He added the Church is not following these restrictions: “For example, they continue services and they have announced [they intend] to continue this way.”
There has also been confusion and division in the government about whether restrictions should apply to religious gatherings. The Prime Minister, Giorgi Ghakharia, had declared the ban was universal during the state of emergency. However, later that day the Speaker in Parliament said the ban didn’t apply to religious gatherings.
Mr Nanuashvili added: “Still this tension between the state and the church continues. This is a serious problem. This is not only a problem of public health. This is also some kind of political issue I think because this tension between the Orthodox Church and the state is visible.”
This tension is not new. Mr Nanuashvili said the reputation of the church has been damaged over the last few years and it is showcasing its power. It is up to the government to contradict it.
Though urging people not to go to church isn't enough. There's a state of emergency with clear restrictions. Enforce it.
That said, I notice so far the numbers who trust the priests' words that 'God will protect them' are small. That might not be the case at Easter, however. https://t.co/GNcaf9dQCt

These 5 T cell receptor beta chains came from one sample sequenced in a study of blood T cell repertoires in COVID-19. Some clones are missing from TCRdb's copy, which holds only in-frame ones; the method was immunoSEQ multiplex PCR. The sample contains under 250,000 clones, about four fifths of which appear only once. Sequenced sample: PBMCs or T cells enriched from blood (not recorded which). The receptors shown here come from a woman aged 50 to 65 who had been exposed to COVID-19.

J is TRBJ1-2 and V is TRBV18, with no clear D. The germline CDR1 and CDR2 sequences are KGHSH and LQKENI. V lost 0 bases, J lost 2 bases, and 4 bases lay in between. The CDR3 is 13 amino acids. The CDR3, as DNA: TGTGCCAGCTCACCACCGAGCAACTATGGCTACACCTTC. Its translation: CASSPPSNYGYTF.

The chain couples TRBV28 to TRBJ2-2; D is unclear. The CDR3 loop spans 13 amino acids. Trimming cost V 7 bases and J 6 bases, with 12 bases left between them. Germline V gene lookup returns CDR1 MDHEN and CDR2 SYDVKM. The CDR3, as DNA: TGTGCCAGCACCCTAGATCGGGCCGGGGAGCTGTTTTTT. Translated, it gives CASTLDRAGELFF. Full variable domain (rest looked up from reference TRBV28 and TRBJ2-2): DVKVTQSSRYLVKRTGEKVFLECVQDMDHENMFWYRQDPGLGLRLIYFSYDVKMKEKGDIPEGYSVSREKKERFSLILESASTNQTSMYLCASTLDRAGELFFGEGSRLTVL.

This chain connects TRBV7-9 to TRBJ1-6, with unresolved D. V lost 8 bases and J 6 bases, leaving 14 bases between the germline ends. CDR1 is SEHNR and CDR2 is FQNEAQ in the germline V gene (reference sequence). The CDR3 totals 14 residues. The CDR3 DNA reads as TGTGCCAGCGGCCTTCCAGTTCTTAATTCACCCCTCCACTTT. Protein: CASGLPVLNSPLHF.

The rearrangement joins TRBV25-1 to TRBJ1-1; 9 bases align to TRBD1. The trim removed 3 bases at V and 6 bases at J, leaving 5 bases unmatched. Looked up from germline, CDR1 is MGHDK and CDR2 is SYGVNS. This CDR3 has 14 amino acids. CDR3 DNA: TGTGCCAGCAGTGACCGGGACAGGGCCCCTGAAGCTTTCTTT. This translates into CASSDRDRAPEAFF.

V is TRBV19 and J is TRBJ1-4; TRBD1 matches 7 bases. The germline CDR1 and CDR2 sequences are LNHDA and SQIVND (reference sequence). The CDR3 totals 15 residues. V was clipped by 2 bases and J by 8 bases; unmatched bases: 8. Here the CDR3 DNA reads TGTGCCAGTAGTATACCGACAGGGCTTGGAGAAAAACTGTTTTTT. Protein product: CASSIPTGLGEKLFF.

— Onnik J. Krikorian (@onewmphoto) April 6, 2020
Meanwhile, the country is also looking ahead to its parliamentary elections in October. The party that leads the six-party coalition governing Georgia, Georgian Dream, has faced criticism over recent years.
During anti-Russian protests in the capital, Tbilisi, last year, protestors gathered outside the Parliament with anti-Russian slogans and speeches, criticising Georgian Dream for being too close to Russia, which occupies 20% of the country.
— Kira Taylor (@KiraTaylor15) June 21, 2019
The party was established in 2012 by billionaire, Bidzina Ivanishvili, whose estate was also targeted by protestors.
Around 80% of Georgia’s population say they belong to the Orthodox Church, although some say that far fewer are actively participating. The Church’s influence is important in politics.
Mr Nanuashvili said: “During the parliamentary elections, during elections in general, the government always tries to seek some kind of support from the Church because the Church is quite influential. That’s why the government tries to negotiate somehow with the church.”
The Church is powerful and influences other areas of society, including LGBTQ+ rights, where Pride events have been interrupted or postponed due violence.
As with any country, it’s hard to predict what will happen next in the year. The majority of the people are following the government’s restrictions and Mr Nanuashvili says he hasn’t seen Tbilisi’s streets so quiet since the Georgian Civil War in the 1990s.
As Easter approaches, it remains to be seen if the Church will adapt to government restrictions. As the elections approach, Georgians will be looking not only at how the government deals with the church, but also how it deals with coronavirus.